• Sanitize. Companies can do more frequent cleanings to further protect employees and workers. Ensuring clean surfaces and bathrooms can help reduce the spread of COVID. Hand sanitizing stations should also be available. Lane has sanitation supplies available.
  • Get masks and get distanced. Even if your state or local government doesn’t require masks – it may be time to start. Consider putting workers six feet apart, too. Depending on the type of work, it may also be time to provide gloves.

OSHA and some states have existing laws that include wearing face protection. Lane Supply Company has a variety of masks they can provide your manufacturing and construction workforce.

 3. Do your part and encourage good behavior outside of work

Although you can’t tell – at least for the most part –workers how to behave after work, you can encourage good behavior. Some of the encouraging good behavior outside of work starts with how you’re dealing with workers at work.

Here are a few things you can do to help promote good health:

  • Provide Paid Time Off (PTO) and job protection policies. These guidelines and policies discourage workers from showing up sick. If you’re making it easier for people to take off when they’re ill, while still being paid, they’re more likely to not show up while sick.
  • Screen workers. Use existing tools to screen workers, including temperature checks and COVID testing that’s company paid. By screening workers, you’ll also ensure those who are sick stay home. Also, you’re giving employees regular free COVID tests, which would help them and their loved ones, too.
  • Give masks away. Purchase good masks for employees to use at work, and give those masks away, letting your employees use them after hours. These masks can even be branded with your logo. Not only do masks keep employees safe, but they also reinforce overall health and safety. Employees or workers could even give some to their friends, limiting or eliminating community spread.
  • Encourage feedback. Enable employees to provide feedback to managers and management about needed policies and changes to promote health. Consider a safety committee made up of employees to provide information to other employees as well as guidelines to management. Plus, it promotes employee engagement.
  • Provide healthcare options, including mental health options. Have good healthcare options for your workforce, including mental health options such as employee assistance programs (EEAP). This pandemic has been a hit to all of our psyches. Your workforce has lost loved ones, needing more support.
  • Give vaccine vacations. Provide either time off for employees to get the vaccine or consider making your workplace a vaccine center for workers. By giving people time off or time on the job to get vaccinated, for free, you’re providing every opportunity for workers to receive the vaccine.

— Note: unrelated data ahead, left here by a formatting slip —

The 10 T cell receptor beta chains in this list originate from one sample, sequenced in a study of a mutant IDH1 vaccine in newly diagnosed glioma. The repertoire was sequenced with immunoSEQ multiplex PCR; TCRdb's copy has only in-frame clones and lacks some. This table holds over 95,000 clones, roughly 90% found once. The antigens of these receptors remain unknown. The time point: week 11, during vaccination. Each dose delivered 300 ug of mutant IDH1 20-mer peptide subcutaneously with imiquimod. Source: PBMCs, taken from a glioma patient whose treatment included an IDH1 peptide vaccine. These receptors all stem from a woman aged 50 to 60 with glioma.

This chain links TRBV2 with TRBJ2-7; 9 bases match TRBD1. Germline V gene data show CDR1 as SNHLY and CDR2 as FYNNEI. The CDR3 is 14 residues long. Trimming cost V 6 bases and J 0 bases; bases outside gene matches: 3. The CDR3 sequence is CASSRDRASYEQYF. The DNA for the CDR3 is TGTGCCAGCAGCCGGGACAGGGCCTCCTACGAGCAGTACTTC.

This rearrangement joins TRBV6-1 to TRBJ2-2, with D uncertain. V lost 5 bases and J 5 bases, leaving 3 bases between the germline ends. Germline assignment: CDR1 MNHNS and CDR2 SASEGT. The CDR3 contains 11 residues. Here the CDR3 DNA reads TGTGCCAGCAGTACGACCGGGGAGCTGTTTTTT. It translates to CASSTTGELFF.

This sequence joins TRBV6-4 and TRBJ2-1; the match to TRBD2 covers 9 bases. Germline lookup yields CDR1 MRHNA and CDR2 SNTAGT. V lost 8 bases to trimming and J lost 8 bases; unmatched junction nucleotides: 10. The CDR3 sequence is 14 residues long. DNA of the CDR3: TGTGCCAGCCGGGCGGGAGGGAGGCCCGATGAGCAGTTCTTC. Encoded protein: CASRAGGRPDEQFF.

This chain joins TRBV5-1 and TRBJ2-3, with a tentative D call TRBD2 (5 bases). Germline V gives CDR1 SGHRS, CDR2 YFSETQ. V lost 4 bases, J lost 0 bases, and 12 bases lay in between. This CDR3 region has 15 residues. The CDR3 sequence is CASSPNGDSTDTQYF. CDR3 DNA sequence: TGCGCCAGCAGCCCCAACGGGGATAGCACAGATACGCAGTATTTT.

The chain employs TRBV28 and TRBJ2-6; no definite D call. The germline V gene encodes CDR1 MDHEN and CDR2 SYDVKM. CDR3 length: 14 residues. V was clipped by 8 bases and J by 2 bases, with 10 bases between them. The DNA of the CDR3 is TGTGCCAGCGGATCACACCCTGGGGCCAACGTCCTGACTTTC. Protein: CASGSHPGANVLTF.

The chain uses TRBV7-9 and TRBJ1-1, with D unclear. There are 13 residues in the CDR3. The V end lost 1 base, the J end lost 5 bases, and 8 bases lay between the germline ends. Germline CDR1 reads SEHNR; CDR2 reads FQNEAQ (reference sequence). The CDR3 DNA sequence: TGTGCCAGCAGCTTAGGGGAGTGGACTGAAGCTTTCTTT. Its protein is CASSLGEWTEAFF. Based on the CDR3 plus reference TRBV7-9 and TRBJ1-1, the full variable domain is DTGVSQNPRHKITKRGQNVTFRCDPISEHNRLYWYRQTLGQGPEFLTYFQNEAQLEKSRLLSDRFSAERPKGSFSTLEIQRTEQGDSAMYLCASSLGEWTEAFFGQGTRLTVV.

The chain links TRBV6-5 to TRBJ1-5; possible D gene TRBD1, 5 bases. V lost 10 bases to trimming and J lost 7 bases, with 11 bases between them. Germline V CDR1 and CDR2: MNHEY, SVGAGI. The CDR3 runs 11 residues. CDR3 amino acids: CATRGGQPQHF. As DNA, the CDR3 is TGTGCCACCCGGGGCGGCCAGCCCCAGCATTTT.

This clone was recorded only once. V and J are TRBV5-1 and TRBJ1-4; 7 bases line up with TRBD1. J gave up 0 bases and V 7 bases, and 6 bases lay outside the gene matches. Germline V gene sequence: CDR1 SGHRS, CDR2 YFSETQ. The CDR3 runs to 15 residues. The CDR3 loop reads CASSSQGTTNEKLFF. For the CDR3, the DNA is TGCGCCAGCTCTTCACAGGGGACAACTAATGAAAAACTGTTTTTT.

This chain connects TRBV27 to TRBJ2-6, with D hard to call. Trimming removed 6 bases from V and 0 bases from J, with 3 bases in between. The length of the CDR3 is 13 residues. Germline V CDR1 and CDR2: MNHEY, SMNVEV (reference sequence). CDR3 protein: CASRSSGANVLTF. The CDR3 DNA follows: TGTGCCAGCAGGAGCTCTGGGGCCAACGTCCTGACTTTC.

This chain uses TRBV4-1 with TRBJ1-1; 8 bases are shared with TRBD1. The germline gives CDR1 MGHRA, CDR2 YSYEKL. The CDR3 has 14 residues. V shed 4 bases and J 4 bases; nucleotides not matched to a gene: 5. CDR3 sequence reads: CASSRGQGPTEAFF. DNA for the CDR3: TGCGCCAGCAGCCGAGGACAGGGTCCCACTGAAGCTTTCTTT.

• Stay in the know. Keep track of local trends to know when more stringent controls are needed and try to stay one step ahead. By knowing when there’s more community spread, you may have an inkling into when new local laws are provided to limit exposure.


Yes, it may be costly, but a stimulus is planned

Let’s cover the unpleasant part to businesses, other than the injury or death of employees as well as lagging projects, products losing quality, etc. (And aren’t those good reasons to abide by established laws and guidelines?) There could be government fines or lawsuits from customers affected or your workforce.

We know it’s expensive. If you’re an employer, undoubtedly, you’re already feeling the stress as the economy struggles. But the Biden Administration is hoping to offset costs by providing additional stimulus packages, including a boost to loans provided to small businesses. Those boosts could enable you to fully fund some of the practices above – from screenings to vaccine vacations.


Once in a lifetime pandemic

Everyone is tired of wearing masks. Everyone is tired of extra precautions, not hanging out with friends, socially distancing (without a mask), etc. Everyone. It’s isolating – impacting our mental and physical health – and it’s hurting the economy. Yet, precautions are still needed to ensure safety and reduce – and eventually eliminate – the spread. By staying vigilant, you’re protecting your workers and customers you interact with. You’re also protecting your company and the U.S. economy itself.

It’s a marathon. We’re almost at the finish line if we can only keep workers, friends, and family safe a little longer. Soon the vaccine will roll out and life will continue to normal or near normal. Soon.

But even after this once in a lifetime pandemic, we may need masks for mutations of this virus or other viruses that threaten our way of life, including our livelihood. Getting used to procedures and protocols, having workplace practices in place, and encouraging good behavior outside the workplace all help.


Let Lane help keep your workforce safe

Lane Supply Company provides safety gear – masks, ear protection, eye protection, and more – and equipment as well as cleaning supplies to protect your workforce.